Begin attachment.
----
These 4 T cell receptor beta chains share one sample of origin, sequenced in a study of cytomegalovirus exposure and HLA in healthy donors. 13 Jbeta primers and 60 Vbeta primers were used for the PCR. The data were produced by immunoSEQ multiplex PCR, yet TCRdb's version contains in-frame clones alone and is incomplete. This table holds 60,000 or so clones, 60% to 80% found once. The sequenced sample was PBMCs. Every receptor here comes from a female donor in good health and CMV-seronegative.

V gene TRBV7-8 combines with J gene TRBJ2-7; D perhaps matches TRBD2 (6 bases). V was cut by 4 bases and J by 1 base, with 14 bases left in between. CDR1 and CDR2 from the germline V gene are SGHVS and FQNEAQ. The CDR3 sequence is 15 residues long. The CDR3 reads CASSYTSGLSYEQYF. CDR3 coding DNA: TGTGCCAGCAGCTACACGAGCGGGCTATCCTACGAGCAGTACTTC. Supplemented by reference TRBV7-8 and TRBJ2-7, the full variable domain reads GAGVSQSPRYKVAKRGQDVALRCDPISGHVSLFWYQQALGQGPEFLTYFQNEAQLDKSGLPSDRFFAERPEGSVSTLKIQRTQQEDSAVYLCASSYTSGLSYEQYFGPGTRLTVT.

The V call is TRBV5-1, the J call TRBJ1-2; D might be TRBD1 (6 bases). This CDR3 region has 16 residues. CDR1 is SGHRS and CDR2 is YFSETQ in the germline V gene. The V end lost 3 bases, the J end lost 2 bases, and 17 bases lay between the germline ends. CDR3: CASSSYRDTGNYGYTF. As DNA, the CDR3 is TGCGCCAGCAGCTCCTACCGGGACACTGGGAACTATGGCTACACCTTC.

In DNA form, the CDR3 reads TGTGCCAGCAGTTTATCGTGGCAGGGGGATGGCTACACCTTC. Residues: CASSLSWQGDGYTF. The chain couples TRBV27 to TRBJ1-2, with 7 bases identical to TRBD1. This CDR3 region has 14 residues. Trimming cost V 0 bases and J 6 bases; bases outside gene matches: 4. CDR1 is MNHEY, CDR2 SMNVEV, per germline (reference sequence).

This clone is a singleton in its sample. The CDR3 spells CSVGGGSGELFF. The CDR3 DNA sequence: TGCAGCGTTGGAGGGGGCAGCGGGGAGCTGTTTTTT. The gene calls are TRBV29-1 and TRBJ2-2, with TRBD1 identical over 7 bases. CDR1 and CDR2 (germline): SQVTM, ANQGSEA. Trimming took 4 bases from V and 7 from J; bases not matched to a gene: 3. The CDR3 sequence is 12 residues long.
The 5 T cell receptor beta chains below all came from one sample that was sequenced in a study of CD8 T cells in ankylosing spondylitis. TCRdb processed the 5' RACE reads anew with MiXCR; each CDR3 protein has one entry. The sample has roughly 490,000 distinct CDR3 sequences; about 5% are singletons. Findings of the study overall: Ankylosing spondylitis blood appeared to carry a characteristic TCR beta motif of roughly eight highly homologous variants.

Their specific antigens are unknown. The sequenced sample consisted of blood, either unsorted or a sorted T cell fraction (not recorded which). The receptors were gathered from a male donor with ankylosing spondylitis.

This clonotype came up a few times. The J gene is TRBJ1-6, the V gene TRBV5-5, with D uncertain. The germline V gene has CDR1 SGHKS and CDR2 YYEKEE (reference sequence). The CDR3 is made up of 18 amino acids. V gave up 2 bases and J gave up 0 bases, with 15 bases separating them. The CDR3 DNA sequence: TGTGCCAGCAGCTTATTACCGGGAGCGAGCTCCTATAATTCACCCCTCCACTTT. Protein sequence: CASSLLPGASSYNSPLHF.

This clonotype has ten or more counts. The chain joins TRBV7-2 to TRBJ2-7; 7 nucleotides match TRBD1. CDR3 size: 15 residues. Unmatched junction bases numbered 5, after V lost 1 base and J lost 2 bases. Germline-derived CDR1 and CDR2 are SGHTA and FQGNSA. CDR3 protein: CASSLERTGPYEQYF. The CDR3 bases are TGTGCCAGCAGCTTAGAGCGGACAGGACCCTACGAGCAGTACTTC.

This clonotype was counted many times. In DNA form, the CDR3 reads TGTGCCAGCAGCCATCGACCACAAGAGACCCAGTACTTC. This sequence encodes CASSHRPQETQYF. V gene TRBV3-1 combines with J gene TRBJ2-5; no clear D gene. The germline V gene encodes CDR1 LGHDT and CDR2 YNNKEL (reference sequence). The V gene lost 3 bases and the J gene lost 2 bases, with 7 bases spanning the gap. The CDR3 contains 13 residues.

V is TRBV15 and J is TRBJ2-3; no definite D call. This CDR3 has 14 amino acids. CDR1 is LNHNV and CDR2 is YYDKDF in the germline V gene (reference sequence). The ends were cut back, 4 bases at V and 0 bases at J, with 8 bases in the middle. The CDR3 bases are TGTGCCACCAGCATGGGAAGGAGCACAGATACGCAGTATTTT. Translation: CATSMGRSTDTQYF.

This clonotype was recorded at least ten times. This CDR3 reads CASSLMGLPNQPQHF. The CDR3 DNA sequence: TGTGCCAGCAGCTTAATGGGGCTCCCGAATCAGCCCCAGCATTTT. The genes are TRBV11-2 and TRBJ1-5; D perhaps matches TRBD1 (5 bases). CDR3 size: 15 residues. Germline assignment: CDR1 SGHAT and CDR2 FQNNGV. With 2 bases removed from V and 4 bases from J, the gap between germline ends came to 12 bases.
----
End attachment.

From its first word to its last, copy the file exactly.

These 4 T cell receptor beta chains share one sample of origin, sequenced in a study of cytomegalovirus exposure and HLA in healthy donors. 13 Jbeta primers and 60 Vbeta primers were used for the PCR. The data were produced by immunoSEQ multiplex PCR, yet TCRdb's version contains in-frame clones alone and is incomplete. This table holds 60,000 or so clones, 60% to 80% found once. The sequenced sample was PBMCs. Every receptor here comes from a female donor in good health and CMV-seronegative.

V gene TRBV7-8 combines with J gene TRBJ2-7; D perhaps matches TRBD2 (6 bases). V was cut by 4 bases and J by 1 base, with 14 bases left in between. CDR1 and CDR2 from the germline V gene are SGHVS and FQNEAQ. The CDR3 sequence is 15 residues long. The CDR3 reads CASSYTSGLSYEQYF. CDR3 coding DNA: TGTGCCAGCAGCTACACGAGCGGGCTATCCTACGAGCAGTACTTC. Supplemented by reference TRBV7-8 and TRBJ2-7, the full variable domain reads GAGVSQSPRYKVAKRGQDVALRCDPISGHVSLFWYQQALGQGPEFLTYFQNEAQLDKSGLPSDRFFAERPEGSVSTLKIQRTQQEDSAVYLCASSYTSGLSYEQYFGPGTRLTVT.

The V call is TRBV5-1, the J call TRBJ1-2; D might be TRBD1 (6 bases). This CDR3 region has 16 residues. CDR1 is SGHRS and CDR2 is YFSETQ in the germline V gene. The V end lost 3 bases, the J end lost 2 bases, and 17 bases lay between the germline ends. CDR3: CASSSYRDTGNYGYTF. As DNA, the CDR3 is TGCGCCAGCAGCTCCTACCGGGACACTGGGAACTATGGCTACACCTTC.

In DNA form, the CDR3 reads TGTGCCAGCAGTTTATCGTGGCAGGGGGATGGCTACACCTTC. Residues: CASSLSWQGDGYTF. The chain couples TRBV27 to TRBJ1-2, with 7 bases identical to TRBD1. This CDR3 region has 14 residues. Trimming cost V 0 bases and J 6 bases; bases outside gene matches: 4. CDR1 is MNHEY, CDR2 SMNVEV, per germline (reference sequence).

This clone is a singleton in its sample. The CDR3 spells CSVGGGSGELFF. The CDR3 DNA sequence: TGCAGCGTTGGAGGGGGCAGCGGGGAGCTGTTTTTT. The gene calls are TRBV29-1 and TRBJ2-2, with TRBD1 identical over 7 bases. CDR1 and CDR2 (germline): SQVTM, ANQGSEA. Trimming took 4 bases from V and 7 from J; bases not matched to a gene: 3. The CDR3 sequence is 12 residues long.
The 5 T cell receptor beta chains below all came from one sample that was sequenced in a study of CD8 T cells in ankylosing spondylitis. TCRdb processed the 5' RACE reads anew with MiXCR; each CDR3 protein has one entry. The sample has roughly 490,000 distinct CDR3 sequences; about 5% are singletons. Findings of the study overall: Ankylosing spondylitis blood appeared to carry a characteristic TCR beta motif of roughly eight highly homologous variants.

Their specific antigens are unknown. The sequenced sample consisted of blood, either unsorted or a sorted T cell fraction (not recorded which). The receptors were gathered from a male donor with ankylosing spondylitis.

This clonotype came up a few times. The J gene is TRBJ1-6, the V gene TRBV5-5, with D uncertain. The germline V gene has CDR1 SGHKS and CDR2 YYEKEE (reference sequence). The CDR3 is made up of 18 amino acids. V gave up 2 bases and J gave up 0 bases, with 15 bases separating them. The CDR3 DNA sequence: TGTGCCAGCAGCTTATTACCGGGAGCGAGCTCCTATAATTCACCCCTCCACTTT. Protein sequence: CASSLLPGASSYNSPLHF.

This clonotype has ten or more counts. The chain joins TRBV7-2 to TRBJ2-7; 7 nucleotides match TRBD1. CDR3 size: 15 residues. Unmatched junction bases numbered 5, after V lost 1 base and J lost 2 bases. Germline-derived CDR1 and CDR2 are SGHTA and FQGNSA. CDR3 protein: CASSLERTGPYEQYF. The CDR3 bases are TGTGCCAGCAGCTTAGAGCGGACAGGACCCTACGAGCAGTACTTC.

This clonotype was counted many times. In DNA form, the CDR3 reads TGTGCCAGCAGCCATCGACCACAAGAGACCCAGTACTTC. This sequence encodes CASSHRPQETQYF. V gene TRBV3-1 combines with J gene TRBJ2-5; no clear D gene. The germline V gene encodes CDR1 LGHDT and CDR2 YNNKEL (reference sequence). The V gene lost 3 bases and the J gene lost 2 bases, with 7 bases spanning the gap. The CDR3 contains 13 residues.

V is TRBV15 and J is TRBJ2-3; no definite D call. This CDR3 has 14 amino acids. CDR1 is LNHNV and CDR2 is YYDKDF in the germline V gene (reference sequence). The ends were cut back, 4 bases at V and 0 bases at J, with 8 bases in the middle. The CDR3 bases are TGTGCCACCAGCATGGGAAGGAGCACAGATACGCAGTATTTT. Translation: CATSMGRSTDTQYF.

This clonotype was recorded at least ten times. This CDR3 reads CASSLMGLPNQPQHF. The CDR3 DNA sequence: TGTGCCAGCAGCTTAATGGGGCTCCCGAATCAGCCCCAGCATTTT. The genes are TRBV11-2 and TRBJ1-5; D perhaps matches TRBD1 (5 bases). CDR3 size: 15 residues. Germline assignment: CDR1 SGHAT and CDR2 FQNNGV. With 2 bases removed from V and 4 bases from J, the gap between germline ends came to 12 bases.